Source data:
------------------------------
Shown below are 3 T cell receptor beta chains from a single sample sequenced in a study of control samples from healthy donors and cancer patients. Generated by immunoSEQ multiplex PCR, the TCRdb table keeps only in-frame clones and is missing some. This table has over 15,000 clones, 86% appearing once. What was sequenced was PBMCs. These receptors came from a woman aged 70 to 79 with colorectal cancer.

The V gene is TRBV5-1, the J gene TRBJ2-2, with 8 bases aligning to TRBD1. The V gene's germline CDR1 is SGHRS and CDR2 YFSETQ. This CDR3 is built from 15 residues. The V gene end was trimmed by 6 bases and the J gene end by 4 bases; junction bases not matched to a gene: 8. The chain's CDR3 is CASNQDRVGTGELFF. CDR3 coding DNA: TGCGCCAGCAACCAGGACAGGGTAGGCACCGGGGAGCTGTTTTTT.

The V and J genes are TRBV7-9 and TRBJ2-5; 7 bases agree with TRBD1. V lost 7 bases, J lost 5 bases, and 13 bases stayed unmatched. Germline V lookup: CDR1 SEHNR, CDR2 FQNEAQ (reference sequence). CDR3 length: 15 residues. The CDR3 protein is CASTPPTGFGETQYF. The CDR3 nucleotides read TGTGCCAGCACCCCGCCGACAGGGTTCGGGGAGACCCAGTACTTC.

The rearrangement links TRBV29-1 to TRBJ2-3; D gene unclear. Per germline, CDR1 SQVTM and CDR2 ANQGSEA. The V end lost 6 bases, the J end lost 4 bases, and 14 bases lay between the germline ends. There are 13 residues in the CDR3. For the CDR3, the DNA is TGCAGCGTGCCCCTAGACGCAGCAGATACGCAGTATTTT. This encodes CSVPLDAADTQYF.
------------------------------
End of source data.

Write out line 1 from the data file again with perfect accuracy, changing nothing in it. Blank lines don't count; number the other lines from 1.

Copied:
Shown below are 3 T cell receptor beta chains from a single sample sequenced in a study of control samples from healthy donors and cancer patients. Generated by immunoSEQ multiplex PCR, the TCRdb table keeps only in-frame clones and is missing some. This table has over 15,000 clones, 86% appearing once. What was sequenced was PBMCs. These receptors came from a woman aged 70 to 79 with colorectal cancer.